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Large number of Police Cadets line up for promotion

Last Updated on Saturday, 26 December 2015, 20:59 by GxMedia

Assistant Police Commissioner David Ramnarine (standing) delivers a progress report on the GPF’s implementation of Disciplined Forces Commission recommendations

A decision by Former President Bharrat Jagdeo to increase the intake of cadets into the Guyana Police Force (GPF) has left most of them languishing in the waiting line for promotion.

Delivering a presentation on the force’s progress in implementing recommendations by the 2004 Disciplined Forces Commission (DFC), Assistant Commissioner David Ramnarine said he was aware of discussions to resolve the issue.

“The establishment of the Assistant Sups (Superintendents) needs to be reviewed. It is a work in progress. I am privy to a discussion that a lot of thinking is now being involved and some discussion is going on,” he said.

Recalling that Former President Bharrat Jagdeo had decided to increase the complement of cadets to strengthen the force’s middle management, Ramnarine said the law enforcement agency that usually caters for 10 cadets was now saddled with 47 from three batches.

He explained that once the Cadets are eligible and suitable, they are supposed to be appointed Assistant Superintendents. “The upward bracket has also got to be addressed…
The establishment of the Assistant Sups also needs to be reviewed. This is a work in progress,” he said.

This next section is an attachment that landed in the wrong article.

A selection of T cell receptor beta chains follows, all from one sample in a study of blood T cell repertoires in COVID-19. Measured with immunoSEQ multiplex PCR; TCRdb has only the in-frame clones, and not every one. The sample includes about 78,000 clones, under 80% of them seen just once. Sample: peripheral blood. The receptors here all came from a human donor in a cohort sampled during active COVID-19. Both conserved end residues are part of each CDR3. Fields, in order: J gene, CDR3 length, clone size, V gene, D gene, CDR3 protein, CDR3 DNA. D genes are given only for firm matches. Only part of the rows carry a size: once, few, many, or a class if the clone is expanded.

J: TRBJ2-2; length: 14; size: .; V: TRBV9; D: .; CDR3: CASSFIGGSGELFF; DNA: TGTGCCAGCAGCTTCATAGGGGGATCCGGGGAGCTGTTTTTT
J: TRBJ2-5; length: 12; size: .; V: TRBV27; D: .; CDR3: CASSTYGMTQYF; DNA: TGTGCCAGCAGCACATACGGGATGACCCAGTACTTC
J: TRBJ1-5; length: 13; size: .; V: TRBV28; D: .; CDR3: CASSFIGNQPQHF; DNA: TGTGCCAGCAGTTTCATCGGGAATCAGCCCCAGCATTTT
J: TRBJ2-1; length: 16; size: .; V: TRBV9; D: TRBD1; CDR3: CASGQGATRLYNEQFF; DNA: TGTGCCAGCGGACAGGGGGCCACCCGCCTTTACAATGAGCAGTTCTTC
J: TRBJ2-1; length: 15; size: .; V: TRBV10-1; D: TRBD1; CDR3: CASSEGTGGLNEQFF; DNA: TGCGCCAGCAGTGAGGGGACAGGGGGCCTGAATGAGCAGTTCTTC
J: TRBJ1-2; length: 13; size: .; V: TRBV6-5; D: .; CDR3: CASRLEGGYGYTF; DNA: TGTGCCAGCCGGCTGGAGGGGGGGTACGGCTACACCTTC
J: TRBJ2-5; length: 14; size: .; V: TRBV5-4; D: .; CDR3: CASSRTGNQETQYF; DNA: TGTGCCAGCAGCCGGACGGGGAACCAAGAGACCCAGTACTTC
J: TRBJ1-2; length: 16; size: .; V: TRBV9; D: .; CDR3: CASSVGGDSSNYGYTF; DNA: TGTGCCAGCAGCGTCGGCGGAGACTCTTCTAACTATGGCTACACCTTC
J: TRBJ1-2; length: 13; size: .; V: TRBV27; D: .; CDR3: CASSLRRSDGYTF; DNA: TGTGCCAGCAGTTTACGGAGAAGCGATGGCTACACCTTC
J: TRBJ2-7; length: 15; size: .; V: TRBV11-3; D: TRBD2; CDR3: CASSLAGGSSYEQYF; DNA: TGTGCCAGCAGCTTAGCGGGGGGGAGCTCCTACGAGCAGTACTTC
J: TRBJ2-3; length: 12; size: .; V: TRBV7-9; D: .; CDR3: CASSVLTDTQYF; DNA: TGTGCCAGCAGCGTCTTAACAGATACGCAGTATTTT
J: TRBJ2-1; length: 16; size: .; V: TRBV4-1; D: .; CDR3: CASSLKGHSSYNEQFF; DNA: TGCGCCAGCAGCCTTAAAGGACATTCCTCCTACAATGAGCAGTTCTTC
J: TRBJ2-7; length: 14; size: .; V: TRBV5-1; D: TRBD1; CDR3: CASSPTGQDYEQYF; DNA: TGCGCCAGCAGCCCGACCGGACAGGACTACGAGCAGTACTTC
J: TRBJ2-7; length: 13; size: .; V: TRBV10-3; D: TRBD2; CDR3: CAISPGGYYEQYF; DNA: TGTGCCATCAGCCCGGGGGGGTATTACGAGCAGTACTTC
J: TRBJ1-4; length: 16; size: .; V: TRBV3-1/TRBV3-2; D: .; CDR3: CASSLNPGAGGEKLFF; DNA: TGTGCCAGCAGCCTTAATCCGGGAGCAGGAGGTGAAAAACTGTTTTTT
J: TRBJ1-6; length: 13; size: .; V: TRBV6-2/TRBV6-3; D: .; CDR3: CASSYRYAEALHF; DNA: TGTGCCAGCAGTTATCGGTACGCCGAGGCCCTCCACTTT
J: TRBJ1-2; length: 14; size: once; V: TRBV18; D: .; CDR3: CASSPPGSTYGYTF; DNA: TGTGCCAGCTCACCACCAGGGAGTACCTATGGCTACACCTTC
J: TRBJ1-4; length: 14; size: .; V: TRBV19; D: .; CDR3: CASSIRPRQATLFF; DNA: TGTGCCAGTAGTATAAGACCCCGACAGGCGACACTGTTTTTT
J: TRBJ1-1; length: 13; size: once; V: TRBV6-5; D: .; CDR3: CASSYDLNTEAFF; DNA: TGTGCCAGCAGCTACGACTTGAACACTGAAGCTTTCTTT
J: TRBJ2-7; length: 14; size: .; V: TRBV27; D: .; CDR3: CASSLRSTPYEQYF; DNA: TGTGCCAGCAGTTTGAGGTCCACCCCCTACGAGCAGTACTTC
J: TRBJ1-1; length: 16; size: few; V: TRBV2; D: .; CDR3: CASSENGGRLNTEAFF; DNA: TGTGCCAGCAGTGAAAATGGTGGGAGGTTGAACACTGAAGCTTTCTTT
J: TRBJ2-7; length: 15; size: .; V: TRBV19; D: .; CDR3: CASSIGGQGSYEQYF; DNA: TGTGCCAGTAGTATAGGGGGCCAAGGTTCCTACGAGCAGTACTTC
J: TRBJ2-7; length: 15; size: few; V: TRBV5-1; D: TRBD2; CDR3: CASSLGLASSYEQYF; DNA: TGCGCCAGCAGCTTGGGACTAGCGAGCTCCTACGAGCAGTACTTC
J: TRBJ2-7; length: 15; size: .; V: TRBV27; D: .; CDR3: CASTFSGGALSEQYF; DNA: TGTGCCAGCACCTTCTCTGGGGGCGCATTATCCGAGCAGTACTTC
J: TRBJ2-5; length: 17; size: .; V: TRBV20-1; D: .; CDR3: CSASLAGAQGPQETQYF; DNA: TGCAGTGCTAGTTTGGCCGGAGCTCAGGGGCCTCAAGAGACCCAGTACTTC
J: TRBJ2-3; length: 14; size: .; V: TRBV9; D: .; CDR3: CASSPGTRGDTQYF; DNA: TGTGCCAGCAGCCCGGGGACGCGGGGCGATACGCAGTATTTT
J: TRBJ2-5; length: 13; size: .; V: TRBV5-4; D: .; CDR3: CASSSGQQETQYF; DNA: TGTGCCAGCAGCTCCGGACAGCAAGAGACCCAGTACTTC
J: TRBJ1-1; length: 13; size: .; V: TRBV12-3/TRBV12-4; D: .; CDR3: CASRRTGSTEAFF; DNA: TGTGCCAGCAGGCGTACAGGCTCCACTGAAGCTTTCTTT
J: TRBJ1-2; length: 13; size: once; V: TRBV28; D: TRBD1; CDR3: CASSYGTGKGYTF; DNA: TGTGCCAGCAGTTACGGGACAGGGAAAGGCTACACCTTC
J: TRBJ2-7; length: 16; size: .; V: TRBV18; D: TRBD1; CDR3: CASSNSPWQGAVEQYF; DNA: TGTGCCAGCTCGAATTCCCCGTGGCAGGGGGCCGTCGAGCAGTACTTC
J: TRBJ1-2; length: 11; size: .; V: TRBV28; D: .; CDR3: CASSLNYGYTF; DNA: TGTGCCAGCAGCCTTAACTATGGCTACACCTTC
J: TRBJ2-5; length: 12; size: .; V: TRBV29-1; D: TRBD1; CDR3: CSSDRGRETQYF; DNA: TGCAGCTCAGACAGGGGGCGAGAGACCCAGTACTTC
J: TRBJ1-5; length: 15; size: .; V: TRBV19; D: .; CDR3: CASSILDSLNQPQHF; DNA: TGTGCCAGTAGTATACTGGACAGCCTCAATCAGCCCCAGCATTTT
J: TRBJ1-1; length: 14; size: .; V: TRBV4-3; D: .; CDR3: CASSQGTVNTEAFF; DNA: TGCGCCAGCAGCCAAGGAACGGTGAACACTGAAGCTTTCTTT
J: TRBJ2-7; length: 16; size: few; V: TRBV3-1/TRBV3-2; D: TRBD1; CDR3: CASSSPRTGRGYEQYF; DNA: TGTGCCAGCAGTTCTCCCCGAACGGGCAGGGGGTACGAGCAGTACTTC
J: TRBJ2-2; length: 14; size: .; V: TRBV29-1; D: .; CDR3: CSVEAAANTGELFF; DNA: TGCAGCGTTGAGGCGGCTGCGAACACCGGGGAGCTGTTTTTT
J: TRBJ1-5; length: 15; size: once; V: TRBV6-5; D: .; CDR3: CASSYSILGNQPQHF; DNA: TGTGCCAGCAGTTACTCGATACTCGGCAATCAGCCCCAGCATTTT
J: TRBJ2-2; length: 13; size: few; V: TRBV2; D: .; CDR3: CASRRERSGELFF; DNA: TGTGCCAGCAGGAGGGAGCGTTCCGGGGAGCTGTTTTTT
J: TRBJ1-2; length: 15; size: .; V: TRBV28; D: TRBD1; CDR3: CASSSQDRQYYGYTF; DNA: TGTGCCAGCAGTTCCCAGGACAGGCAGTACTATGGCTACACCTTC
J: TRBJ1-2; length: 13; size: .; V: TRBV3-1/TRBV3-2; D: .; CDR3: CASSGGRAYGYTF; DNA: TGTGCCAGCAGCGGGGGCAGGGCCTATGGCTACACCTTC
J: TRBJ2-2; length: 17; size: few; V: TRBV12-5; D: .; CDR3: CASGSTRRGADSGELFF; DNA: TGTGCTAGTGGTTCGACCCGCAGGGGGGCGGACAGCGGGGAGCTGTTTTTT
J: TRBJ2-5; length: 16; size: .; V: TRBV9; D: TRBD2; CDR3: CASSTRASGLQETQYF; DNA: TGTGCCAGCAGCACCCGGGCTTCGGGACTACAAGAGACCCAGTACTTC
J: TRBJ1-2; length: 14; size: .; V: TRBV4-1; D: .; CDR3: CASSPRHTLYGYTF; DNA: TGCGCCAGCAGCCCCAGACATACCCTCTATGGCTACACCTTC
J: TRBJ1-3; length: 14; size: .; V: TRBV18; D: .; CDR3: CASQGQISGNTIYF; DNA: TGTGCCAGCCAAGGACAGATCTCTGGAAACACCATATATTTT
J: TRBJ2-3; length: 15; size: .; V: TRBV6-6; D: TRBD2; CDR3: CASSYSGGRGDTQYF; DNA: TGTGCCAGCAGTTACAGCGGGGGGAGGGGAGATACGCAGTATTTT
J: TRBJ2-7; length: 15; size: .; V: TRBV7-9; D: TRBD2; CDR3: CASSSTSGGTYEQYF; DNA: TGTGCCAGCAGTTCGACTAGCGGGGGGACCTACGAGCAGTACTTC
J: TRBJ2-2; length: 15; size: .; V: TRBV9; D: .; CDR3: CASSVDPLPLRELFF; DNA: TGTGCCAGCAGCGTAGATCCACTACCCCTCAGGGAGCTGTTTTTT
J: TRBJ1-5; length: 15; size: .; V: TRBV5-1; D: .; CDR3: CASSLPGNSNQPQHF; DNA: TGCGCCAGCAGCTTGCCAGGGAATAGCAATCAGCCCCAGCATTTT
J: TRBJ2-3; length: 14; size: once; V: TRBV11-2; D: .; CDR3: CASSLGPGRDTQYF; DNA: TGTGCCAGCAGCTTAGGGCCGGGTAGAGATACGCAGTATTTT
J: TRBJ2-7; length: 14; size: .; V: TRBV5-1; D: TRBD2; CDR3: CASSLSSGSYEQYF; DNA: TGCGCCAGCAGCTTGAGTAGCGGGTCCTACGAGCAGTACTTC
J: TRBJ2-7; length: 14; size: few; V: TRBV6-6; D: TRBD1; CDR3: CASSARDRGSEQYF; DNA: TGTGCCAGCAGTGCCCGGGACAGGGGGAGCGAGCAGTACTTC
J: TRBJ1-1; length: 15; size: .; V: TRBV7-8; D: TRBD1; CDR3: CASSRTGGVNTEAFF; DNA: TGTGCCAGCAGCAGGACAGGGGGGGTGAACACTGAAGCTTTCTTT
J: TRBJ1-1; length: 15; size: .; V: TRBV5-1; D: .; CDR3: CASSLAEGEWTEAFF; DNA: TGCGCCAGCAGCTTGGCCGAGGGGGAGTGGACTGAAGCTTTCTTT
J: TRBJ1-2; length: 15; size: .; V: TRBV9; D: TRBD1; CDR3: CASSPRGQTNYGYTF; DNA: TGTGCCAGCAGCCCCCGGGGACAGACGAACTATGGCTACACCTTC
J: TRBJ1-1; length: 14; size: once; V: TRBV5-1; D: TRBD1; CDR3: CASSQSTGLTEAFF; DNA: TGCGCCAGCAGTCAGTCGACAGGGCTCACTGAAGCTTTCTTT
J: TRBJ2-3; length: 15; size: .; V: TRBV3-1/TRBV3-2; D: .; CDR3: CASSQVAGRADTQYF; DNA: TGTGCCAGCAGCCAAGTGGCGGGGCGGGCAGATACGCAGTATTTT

Sources further explained that nothing was wrong with having so many cadets but if there were no changes to the number of Assistant Superintendents, promotions would be stymied.

The DFC recommends that the three cadet schemes be examined to determine whether any changes should be made and what should be done for training and placing them on a regular basis. The commission report also recommends that cadets be recruited from secondary schools and the University of Guyana.

Meanwhile, Assistant Commissioner Ramnarine revealed that the GPF’s manpower was short by about 600 to 700 persons, a situation that was taxing because of a new focus on crime and laws that have been enacted in recent times.

He noted that of an estimated 500 persons recruited at any given time, between 200 to 250 leave for various reasons. One of the issues that the GPF and the Police Association have been grappling with is the low salaries starting at about GUY$45,000.  “A key aspect of this whole thing is remuneration. No longer is it always going to love for the job. It’s got to be what’s in it for me,” he said.

In an effort to boost the number of men and women on active duty, Ramnarine said members of the Special Constabulary guard service are being converted into regular members of the police force once they meet the criteria.

He, however, noted that the laws would have to be amended to allow for certain duties to be performed by civilians. The GPF is also relying on Rural Constables and members of the Community Policing Groups to suppress and tackle crime.